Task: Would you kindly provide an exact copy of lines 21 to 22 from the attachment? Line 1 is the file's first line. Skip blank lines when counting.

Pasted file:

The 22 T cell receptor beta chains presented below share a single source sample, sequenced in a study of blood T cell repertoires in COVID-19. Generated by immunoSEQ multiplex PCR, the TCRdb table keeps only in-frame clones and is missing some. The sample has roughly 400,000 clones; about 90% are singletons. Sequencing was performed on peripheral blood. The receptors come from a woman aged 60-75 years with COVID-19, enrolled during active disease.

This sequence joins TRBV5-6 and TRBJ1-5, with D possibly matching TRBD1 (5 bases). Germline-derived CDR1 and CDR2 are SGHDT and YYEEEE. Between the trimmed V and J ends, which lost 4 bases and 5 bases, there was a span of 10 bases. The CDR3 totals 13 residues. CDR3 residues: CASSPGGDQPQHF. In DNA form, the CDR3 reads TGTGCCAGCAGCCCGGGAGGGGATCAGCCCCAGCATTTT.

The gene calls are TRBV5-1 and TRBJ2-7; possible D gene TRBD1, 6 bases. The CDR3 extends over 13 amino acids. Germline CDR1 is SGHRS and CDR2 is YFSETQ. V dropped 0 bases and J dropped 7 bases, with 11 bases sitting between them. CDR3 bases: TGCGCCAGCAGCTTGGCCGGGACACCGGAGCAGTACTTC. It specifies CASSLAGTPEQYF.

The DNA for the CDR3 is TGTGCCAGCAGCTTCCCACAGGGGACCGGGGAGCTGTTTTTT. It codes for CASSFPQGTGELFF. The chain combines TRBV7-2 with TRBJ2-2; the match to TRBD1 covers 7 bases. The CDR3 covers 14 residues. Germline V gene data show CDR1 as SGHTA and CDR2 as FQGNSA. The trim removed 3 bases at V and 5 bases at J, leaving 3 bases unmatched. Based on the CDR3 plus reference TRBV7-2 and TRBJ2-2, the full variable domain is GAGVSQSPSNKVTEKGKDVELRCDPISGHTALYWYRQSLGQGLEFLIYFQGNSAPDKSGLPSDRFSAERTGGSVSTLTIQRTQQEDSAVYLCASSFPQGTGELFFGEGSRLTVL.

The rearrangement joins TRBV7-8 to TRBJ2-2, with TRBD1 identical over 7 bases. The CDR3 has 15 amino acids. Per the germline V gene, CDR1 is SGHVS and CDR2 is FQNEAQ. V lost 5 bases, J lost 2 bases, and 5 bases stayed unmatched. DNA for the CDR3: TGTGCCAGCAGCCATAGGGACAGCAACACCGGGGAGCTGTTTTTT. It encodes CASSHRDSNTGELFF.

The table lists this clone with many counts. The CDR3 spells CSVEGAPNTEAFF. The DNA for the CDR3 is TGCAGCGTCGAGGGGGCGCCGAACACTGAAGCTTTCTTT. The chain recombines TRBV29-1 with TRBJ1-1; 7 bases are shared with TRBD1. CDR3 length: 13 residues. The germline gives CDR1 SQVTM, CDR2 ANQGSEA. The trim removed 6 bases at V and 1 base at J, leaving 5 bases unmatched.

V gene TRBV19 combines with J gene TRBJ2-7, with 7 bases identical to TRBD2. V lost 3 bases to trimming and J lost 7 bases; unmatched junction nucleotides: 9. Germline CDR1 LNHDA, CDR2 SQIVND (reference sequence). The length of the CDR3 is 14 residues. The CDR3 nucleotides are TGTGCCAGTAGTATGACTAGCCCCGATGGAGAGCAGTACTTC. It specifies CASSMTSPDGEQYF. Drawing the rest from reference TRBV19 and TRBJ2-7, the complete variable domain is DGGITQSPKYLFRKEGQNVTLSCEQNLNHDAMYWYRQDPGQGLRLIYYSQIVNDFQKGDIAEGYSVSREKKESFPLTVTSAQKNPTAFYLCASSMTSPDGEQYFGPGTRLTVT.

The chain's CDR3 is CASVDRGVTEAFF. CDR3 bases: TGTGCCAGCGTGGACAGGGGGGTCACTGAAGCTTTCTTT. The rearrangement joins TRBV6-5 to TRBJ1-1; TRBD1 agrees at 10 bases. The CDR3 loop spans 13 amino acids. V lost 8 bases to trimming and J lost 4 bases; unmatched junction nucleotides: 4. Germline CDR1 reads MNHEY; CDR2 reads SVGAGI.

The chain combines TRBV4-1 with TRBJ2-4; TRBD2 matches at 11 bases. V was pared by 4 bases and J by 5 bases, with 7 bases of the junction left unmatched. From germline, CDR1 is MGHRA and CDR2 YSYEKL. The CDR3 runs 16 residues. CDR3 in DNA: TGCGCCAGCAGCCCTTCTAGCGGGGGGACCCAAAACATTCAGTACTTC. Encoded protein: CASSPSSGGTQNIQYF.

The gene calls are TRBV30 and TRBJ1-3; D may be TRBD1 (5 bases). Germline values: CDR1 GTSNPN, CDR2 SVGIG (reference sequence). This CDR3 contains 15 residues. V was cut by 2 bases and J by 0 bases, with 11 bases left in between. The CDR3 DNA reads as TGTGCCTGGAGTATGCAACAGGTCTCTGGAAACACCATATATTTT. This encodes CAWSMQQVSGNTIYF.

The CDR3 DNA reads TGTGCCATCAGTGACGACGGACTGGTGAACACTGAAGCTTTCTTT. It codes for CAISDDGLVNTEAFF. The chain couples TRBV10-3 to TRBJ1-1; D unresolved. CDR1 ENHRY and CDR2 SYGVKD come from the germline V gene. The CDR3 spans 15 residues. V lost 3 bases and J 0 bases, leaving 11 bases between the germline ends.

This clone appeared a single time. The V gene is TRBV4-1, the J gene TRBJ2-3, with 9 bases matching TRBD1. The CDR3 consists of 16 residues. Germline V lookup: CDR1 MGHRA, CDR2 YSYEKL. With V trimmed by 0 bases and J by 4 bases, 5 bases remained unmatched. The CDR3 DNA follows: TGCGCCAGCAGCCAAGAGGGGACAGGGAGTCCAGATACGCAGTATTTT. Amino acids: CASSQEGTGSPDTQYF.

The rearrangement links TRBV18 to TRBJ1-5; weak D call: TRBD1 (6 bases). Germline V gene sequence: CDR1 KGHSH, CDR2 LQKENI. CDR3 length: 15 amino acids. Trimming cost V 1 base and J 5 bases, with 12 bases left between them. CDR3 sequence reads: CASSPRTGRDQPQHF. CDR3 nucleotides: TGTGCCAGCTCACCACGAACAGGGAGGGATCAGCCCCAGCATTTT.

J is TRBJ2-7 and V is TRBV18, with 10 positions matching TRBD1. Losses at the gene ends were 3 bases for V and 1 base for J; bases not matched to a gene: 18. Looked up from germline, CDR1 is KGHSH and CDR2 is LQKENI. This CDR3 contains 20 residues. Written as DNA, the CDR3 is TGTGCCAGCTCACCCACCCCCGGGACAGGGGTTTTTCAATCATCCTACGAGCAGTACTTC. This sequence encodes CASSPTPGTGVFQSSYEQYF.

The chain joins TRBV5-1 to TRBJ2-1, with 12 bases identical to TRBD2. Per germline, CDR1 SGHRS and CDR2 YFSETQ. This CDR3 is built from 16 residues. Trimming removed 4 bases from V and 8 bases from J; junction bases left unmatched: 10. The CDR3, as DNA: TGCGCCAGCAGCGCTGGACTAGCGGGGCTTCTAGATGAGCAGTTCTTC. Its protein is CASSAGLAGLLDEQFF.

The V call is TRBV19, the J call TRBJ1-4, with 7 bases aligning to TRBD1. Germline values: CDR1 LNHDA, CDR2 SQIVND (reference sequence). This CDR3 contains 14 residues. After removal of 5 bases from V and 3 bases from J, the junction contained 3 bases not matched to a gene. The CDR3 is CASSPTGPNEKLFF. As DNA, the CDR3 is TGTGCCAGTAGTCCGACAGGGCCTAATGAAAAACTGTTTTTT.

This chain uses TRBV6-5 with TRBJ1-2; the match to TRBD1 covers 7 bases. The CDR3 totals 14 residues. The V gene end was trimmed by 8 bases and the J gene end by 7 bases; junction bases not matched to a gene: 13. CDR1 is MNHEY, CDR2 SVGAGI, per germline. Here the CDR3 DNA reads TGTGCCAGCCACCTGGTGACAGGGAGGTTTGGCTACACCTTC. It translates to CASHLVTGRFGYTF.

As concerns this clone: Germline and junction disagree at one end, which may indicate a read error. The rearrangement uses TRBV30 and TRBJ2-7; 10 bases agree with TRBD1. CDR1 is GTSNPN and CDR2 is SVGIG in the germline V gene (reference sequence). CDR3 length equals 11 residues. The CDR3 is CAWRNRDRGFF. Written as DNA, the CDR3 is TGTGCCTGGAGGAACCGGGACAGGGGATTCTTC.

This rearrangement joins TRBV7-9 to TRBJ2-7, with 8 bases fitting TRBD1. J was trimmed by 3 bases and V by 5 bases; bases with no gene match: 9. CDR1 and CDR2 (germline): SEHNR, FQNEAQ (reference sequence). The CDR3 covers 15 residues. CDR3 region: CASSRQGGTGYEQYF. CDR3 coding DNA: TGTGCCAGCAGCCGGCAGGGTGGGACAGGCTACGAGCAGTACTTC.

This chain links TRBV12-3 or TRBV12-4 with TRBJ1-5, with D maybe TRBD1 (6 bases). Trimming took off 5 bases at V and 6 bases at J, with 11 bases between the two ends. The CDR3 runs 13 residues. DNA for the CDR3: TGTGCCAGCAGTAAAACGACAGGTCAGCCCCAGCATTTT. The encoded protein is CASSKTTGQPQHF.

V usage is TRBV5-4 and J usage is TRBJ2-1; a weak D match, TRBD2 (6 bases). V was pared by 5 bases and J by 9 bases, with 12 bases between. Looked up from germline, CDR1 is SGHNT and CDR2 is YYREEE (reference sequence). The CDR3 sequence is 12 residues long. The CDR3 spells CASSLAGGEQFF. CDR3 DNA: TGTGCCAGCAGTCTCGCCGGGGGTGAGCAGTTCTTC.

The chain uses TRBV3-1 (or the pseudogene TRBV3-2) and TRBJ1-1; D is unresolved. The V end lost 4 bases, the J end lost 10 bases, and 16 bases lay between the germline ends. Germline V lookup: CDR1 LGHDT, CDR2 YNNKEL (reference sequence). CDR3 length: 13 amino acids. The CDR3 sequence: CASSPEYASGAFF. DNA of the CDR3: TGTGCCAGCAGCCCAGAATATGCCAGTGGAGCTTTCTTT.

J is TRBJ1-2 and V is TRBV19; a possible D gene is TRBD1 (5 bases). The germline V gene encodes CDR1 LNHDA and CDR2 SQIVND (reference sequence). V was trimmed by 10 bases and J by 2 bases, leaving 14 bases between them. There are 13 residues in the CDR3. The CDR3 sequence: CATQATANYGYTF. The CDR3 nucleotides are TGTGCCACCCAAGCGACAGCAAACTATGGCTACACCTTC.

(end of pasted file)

V usage is TRBV5-4 and J usage is TRBJ2-1; a weak D match, TRBD2 (6 bases). V was pared by 5 bases and J by 9 bases, with 12 bases between. Looked up from germline, CDR1 is SGHNT and CDR2 is YYREEE (reference sequence). The CDR3 sequence is 12 residues long. The CDR3 spells CASSLAGGEQFF. CDR3 DNA: TGTGCCAGCAGTCTCGCCGGGGGTGAGCAGTTCTTC.

The chain uses TRBV3-1 (or the pseudogene TRBV3-2) and TRBJ1-1; D is unresolved. The V end lost 4 bases, the J end lost 10 bases, and 16 bases lay between the germline ends. Germline V lookup: CDR1 LGHDT, CDR2 YNNKEL (reference sequence). CDR3 length: 13 amino acids. The CDR3 sequence: CASSPEYASGAFF. DNA of the CDR3: TGTGCCAGCAGCCCAGAATATGCCAGTGGAGCTTTCTTT.